Karabiner Elements, my favourite keyboard hacking tool has a new feature, it can import complex modifications from the net via your web browser and they have a web page full of them. The other nice thing about it is the preference file is saved in the .config folder in your home and is easily understood JSON. Much nicer than the XML in a plist and also easily stored in your git repo. I cannot recommend Karabiner Elements too much, it is the perfect tool for such things as changing the caps lock key to something more useful and less dangerous. I have my keyboards set so caps lock on it’s own does nothing, shift-caps lock does a caps lock and if you hold it down and hit another key it becomes a modifier equivalent to holding down Shift-Ctrl-Option-Command. It’s one of the complex mods you can download from the mods page.

Thinking about how iTerm2 and Karabiner Elements handle their preferences you can tell a piece of software that’s been written by a real hacker. They have nice, tiny, touches like these. The same can be seen in the way pandoc looks after it’s own bash completion, you just add eval "$(pandoc --bash-completion)" as a line in your bash profile and there you have it. Now if BBEdit had a similar scheme I’d be in paradise. By the way, if you’re interested in bash completion then running pandoc --bash-completion gets you a damn fine example of how to write one, though you can always go bbedit /usr/local/etc/bash_completion.d and have a look at the complete list.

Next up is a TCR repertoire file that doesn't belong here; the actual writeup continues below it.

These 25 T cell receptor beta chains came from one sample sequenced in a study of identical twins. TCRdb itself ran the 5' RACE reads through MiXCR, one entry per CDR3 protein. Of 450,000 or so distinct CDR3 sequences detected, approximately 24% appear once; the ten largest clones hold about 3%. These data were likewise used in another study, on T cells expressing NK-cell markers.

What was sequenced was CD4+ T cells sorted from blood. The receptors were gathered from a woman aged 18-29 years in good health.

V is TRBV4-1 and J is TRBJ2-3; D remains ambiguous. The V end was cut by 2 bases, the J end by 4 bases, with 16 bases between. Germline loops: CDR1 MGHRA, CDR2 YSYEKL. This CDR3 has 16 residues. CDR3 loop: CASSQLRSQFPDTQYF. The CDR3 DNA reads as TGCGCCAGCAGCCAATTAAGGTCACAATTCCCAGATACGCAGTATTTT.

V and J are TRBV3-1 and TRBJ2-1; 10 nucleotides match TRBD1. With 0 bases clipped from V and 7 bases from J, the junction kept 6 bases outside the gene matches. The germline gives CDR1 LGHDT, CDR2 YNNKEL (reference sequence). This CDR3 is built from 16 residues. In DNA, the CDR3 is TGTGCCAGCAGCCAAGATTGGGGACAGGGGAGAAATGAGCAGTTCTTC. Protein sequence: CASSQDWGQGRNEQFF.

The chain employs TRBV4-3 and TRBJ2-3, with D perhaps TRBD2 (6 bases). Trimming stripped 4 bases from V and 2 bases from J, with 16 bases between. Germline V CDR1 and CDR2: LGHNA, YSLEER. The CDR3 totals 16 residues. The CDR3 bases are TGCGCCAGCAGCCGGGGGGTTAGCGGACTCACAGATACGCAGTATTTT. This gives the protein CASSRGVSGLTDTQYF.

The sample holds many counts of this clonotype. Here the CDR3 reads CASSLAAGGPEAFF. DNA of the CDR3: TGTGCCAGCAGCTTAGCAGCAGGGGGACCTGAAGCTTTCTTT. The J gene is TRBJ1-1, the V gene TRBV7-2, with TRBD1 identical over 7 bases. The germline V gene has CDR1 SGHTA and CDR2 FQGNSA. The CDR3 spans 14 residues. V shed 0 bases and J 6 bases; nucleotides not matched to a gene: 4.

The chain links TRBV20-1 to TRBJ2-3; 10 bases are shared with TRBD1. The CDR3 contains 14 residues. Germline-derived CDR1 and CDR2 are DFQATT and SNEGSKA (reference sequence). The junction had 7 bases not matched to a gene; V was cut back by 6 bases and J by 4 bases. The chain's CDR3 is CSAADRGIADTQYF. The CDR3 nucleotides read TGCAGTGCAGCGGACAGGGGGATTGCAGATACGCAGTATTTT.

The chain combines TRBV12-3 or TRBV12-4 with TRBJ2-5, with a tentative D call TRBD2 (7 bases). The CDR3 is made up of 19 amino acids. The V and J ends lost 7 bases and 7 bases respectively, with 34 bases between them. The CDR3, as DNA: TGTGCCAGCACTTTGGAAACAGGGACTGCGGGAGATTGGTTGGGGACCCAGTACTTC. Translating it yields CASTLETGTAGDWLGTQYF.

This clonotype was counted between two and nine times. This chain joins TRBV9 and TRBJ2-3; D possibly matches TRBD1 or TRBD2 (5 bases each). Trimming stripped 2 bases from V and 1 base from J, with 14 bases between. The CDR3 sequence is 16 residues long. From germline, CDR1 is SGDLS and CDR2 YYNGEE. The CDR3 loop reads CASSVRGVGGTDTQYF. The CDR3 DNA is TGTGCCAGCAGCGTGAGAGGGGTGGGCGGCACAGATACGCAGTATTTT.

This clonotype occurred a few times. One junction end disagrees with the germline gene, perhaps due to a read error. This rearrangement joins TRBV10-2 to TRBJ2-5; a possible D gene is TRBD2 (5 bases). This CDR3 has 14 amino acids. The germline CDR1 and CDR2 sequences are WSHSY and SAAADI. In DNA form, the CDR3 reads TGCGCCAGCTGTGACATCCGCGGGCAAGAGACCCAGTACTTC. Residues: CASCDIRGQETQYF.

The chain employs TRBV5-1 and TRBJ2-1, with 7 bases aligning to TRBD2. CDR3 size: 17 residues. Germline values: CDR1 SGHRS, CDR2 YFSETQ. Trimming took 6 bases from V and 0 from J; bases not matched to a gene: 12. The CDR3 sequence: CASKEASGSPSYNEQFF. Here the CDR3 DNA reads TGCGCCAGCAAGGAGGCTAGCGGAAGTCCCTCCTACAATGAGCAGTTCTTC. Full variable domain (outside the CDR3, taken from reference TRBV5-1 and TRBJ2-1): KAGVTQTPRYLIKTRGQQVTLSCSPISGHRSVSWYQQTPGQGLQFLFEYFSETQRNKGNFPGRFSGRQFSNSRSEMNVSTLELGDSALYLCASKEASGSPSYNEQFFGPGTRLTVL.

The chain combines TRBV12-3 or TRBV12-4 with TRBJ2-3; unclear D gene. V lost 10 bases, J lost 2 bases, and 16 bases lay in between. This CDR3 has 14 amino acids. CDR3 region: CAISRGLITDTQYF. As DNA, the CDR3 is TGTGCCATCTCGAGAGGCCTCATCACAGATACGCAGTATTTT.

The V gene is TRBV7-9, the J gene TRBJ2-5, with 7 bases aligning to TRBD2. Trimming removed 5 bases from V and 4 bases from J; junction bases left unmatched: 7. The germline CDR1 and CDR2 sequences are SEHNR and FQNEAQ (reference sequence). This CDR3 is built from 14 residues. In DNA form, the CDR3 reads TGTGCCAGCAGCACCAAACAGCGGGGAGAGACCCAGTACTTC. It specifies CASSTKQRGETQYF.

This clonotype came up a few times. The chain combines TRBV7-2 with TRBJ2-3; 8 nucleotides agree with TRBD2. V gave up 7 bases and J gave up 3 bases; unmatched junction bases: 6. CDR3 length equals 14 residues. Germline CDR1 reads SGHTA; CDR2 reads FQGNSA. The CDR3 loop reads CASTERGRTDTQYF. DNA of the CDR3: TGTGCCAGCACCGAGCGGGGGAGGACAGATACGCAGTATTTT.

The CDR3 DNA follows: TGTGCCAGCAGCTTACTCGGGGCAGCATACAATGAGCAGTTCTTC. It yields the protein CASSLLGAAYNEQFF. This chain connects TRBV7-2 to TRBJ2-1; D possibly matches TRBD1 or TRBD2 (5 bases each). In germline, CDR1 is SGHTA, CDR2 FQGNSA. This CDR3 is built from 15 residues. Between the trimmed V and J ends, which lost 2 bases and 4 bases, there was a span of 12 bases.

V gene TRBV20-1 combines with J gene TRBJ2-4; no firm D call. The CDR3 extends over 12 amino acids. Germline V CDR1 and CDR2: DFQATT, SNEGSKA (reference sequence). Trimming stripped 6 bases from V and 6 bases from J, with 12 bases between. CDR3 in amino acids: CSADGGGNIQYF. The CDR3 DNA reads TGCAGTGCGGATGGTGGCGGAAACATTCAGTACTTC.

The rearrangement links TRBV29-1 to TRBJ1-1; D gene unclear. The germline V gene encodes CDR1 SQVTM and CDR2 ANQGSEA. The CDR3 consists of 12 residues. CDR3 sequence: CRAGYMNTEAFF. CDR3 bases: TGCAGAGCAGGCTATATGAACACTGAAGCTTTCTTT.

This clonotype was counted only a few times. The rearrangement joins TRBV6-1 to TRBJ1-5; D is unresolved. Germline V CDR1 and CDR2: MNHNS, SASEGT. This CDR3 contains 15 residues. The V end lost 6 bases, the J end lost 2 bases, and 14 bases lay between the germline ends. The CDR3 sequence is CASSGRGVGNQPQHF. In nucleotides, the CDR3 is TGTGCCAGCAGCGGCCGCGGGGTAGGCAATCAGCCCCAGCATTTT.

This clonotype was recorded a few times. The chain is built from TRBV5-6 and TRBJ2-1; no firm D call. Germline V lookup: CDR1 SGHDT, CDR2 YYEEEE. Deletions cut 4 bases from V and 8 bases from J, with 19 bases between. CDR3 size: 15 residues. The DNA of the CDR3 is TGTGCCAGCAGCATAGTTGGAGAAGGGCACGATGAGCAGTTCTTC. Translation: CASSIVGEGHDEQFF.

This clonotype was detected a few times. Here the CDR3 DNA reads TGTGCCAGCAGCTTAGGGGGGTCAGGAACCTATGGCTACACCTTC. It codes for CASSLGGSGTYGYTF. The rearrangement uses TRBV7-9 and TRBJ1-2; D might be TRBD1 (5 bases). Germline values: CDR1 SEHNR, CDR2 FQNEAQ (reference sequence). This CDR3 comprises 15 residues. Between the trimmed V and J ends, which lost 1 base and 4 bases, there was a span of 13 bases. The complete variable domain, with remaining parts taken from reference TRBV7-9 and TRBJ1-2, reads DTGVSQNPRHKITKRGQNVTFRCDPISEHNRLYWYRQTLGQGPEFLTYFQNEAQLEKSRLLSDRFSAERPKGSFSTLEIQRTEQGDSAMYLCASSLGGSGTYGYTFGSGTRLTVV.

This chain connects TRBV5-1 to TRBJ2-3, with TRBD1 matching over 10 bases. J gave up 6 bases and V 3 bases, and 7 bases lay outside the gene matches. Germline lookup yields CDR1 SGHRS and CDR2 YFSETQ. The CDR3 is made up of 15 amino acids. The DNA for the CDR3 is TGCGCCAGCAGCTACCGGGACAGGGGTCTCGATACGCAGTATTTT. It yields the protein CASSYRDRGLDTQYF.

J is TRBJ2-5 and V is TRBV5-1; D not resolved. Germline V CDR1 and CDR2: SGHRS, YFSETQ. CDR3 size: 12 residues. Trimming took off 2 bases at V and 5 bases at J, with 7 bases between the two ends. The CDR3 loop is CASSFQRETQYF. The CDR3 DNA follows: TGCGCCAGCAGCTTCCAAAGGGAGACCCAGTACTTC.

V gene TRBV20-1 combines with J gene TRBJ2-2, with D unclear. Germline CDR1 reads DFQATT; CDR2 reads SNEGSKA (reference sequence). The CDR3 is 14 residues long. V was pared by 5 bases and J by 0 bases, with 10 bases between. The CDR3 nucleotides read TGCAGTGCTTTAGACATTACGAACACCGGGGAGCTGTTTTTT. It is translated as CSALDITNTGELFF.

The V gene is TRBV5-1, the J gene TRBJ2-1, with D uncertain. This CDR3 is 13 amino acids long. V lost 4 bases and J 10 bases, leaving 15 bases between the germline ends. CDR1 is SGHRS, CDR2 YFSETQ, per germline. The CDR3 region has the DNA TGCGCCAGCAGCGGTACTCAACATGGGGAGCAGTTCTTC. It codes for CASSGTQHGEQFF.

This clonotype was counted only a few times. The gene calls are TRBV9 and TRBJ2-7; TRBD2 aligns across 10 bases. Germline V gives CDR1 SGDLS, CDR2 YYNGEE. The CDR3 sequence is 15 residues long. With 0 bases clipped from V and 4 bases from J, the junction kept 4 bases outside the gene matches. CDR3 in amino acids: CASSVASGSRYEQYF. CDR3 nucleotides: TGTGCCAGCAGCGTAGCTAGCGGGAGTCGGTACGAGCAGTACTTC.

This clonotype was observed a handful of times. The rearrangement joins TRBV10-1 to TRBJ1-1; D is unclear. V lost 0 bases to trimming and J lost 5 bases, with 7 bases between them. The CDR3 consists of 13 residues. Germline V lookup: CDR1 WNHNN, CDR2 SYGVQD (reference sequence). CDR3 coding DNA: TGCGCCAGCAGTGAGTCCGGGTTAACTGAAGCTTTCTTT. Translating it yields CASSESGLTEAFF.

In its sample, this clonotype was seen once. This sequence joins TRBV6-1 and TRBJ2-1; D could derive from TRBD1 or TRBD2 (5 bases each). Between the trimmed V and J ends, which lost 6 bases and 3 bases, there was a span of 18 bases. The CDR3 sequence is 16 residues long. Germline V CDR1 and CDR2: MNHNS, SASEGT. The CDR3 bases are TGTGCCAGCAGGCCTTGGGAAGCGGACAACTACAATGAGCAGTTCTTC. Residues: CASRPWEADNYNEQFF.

Books, Books, Beautiful Books

I just saw a picture of my brother’s first grandchild, Teddy, with a pile of books entirely coverering his lap. It was part of a message from his Mum announcing that she has decided to become an Usborne sales consultant.

The picture reminded me of the important place books held in my childhood and the place they hold, thanks to me, in my daughter’s life.

When I was a small child I suffered from constant, chronic asthma. I was always missing school and my Mum often had to take me along to Uni lectures and tutorials as she juggled a sick child with study.

My family are all big readers. Mum swears I taught myself to read on summer vacation in Surfer’s Paradise almost out of boredom. Mum would buy my brother and I magazines and books to keep us occupied while she and my Dad read on the beach. My father wasn’t as big a reader as the rest of the family but on vacation he read Ian Fleming, Len Deighton and John Le Carré. I would flick through picture books and picture magazines (Treasure was my favourite, Graeme had Look & Learn that had less pictures and more text). So one vacation, when I was a little over three and a half, while flicking through Treasure on the beach I apparently managed to connect the pictures and words in “Treasure” well enough to start reading.